# RLC Circuits question

1. Jan 22, 2012

### charger9198

A series RLC circuit is connected to a 5 V supply, the frequency of the supply is adjusted to give a maximum current of 11.9 mA at 2.5 kHz. The Q factor is 70. Determine the component values of the circuit.

R= 5/.0119=420.2 Ohm
Q = (1/R)*(sqrt L/C)
70 = (1/420.2)*(sqrt L/C)
70/(1/420.2)= 29414
L/C = 865183396
L = 865183396*C
Resonate frequency
=1/[(2pi)*(sqrt L*C)]
2500=1/[(6.28)*(sqrt ((865183396*C)*C)]
2500=.159/(29414*C)
29414*C=.159/2500
29414*C=.0000636
C=.002uF
L=865183396*C
L=1.73 H

Is this an ok way to calculate this? Does it appear correct?

Last edited: Jan 22, 2012
2. Jan 22, 2012

### rude man

Your values for L and C are close but off just a bit: I got L = 1.87 Hy and C = 2.17nF

I think you went about it the hard way: start with R as you did; realize that f = 2500 Hz so ω = 2pi*2500 rad/s; then use relation between f, L, R and Q to get L, then use relationship between L, C and ω to get C.

3. Jan 23, 2012

### charger9198

Thanks, i agree i did think that. do you mind me asking what equation you transposed for L? All I can come up with is that involving capacitance

4. Jan 23, 2012

### rude man

Q = ωL/R so L = QR/ω.

ω = 2πf and f = 2.5e3 Hz.

Then LC = 1/ω2 to get C.

5. Jan 24, 2012

### charger9198

Thanks rude man, I now can confirm I get the same as you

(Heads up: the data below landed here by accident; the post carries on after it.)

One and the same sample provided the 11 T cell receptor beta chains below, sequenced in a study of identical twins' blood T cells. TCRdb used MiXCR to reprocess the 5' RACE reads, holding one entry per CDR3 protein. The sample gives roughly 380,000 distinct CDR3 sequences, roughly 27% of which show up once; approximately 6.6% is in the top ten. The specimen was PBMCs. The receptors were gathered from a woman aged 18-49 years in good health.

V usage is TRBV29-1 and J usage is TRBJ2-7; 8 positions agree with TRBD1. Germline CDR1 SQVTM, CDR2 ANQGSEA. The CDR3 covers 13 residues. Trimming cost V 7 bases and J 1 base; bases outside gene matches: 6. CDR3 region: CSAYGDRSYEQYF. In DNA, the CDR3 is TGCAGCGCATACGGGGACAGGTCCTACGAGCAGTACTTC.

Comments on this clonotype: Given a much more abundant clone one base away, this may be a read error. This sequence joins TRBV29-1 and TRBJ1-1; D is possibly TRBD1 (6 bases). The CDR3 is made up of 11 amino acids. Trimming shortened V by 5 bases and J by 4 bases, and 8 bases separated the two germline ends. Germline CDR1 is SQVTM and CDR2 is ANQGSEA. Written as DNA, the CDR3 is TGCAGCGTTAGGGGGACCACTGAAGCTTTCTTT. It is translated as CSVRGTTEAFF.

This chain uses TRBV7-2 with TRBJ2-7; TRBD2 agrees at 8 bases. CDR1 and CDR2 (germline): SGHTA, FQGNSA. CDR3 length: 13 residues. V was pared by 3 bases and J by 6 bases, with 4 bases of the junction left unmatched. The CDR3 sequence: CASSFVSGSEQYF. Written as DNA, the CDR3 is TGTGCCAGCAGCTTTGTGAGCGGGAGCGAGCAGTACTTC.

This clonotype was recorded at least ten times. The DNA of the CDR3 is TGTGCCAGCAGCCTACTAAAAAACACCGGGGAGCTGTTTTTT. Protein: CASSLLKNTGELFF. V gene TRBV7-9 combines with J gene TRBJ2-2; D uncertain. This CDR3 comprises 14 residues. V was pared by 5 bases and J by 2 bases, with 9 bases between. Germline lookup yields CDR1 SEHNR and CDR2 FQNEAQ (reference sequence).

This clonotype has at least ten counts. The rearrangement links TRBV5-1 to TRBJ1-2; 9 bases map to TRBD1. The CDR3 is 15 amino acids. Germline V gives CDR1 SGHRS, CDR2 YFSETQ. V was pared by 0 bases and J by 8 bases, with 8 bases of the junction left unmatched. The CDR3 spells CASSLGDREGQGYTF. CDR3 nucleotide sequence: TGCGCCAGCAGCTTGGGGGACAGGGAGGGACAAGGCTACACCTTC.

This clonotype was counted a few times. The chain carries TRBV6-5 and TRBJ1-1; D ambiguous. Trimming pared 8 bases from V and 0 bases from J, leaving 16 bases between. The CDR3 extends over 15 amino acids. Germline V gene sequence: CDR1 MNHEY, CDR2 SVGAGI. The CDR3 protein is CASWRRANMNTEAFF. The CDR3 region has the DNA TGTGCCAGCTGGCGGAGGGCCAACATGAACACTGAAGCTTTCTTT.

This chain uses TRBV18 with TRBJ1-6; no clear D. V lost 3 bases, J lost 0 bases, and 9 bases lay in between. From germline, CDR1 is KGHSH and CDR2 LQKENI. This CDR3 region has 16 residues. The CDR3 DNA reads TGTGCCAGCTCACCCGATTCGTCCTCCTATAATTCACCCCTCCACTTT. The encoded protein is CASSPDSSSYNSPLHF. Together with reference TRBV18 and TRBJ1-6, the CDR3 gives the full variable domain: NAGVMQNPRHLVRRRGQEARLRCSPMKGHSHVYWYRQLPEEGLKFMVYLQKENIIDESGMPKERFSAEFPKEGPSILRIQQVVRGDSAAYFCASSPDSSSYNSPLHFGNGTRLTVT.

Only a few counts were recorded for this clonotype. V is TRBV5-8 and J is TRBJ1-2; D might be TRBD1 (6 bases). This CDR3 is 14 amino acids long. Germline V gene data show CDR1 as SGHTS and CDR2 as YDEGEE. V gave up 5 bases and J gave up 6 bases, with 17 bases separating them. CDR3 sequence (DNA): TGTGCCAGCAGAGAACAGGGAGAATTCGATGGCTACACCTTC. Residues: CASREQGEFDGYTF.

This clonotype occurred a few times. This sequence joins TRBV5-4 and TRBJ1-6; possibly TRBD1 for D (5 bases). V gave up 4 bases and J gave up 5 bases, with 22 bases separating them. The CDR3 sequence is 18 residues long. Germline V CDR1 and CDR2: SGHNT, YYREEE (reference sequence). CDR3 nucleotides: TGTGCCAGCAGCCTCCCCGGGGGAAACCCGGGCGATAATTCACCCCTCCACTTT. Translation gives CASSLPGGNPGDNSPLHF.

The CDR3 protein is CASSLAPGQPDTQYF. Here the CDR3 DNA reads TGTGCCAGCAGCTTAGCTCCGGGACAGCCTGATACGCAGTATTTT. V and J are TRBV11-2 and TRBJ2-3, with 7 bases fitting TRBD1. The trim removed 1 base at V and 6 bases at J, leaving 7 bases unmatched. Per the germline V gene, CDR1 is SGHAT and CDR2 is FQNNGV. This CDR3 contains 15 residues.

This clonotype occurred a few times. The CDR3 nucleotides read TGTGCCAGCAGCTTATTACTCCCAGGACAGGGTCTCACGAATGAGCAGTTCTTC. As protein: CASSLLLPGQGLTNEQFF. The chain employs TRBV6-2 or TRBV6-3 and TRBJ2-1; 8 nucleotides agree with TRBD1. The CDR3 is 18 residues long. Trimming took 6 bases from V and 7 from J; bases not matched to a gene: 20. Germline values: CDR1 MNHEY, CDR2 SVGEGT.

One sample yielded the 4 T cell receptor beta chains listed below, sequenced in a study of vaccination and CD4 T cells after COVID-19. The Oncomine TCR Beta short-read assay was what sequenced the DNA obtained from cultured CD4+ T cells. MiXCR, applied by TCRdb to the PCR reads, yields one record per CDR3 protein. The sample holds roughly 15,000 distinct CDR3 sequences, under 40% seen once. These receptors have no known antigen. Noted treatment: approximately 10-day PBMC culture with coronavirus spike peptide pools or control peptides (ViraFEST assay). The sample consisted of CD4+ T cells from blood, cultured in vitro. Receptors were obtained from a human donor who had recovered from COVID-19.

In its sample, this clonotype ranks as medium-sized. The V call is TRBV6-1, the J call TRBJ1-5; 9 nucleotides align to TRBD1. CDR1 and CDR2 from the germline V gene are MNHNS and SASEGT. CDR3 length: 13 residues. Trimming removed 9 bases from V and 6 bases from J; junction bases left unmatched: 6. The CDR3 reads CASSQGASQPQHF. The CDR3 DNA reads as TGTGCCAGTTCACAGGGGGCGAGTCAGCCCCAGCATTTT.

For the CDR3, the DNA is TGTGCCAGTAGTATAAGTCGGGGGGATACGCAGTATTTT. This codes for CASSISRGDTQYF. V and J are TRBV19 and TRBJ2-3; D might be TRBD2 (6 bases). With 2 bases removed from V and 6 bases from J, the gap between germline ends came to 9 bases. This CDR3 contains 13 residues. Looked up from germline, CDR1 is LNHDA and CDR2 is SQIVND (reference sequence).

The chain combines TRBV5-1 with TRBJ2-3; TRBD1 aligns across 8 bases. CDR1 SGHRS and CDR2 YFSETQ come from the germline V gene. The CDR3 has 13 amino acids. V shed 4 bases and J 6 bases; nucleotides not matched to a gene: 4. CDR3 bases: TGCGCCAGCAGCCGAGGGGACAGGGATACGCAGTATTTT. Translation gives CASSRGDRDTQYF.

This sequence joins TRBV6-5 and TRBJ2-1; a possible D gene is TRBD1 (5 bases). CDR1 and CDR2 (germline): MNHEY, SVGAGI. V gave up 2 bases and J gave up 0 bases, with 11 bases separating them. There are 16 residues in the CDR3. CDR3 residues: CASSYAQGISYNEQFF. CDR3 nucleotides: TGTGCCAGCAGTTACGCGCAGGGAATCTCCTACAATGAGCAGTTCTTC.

L=1.872 Hy
C=2.165 nF

6. Jan 24, 2012

### rude man

Yer' welcome!

7. Sep 17, 2013

### Luk-e-2012

Hi people. Did you get this question correct?

8. Sep 17, 2013

### rude man

Yes. Look at the last two posts.

9. Nov 14, 2013

### saucysaunders

How did you find the equation for C

Hi rude man.

I've been looking at this question for a while now and am yet to see how you found the equation LC =1/ω2

I assume you found it from 2πfL/R = 1/R x (√L/c)
But I cannot confirm this is the case.
I tried to find the capacitance using L/QR2 but I get a different answer.

Can you help me? The answer is there I know but I want to understand.

10. Nov 14, 2013

### rude man

A series R-L-C circuit has impedance √[R^2 + (wL - wC)^2] which is mimimized when wL = 1/wC. Minimum impedance occurs at the resonant frequency.

11. Nov 20, 2013

### saucysaunders

Another way to complete

Thanks! I understand where you're coming from now.

I also managed to calculate the capacitor value using the resonance formula.

Resonance -fo/r = 1 / 2π√LC

∴ C = (1/-fo/r)2 / ((2π)2 * L)

C = (1/2500)2 / ((2)2 * 1.87)

C = 2.167ηF

12. Nov 20, 2013

### rude man

Without actually checking your numbers you seem to be on-course.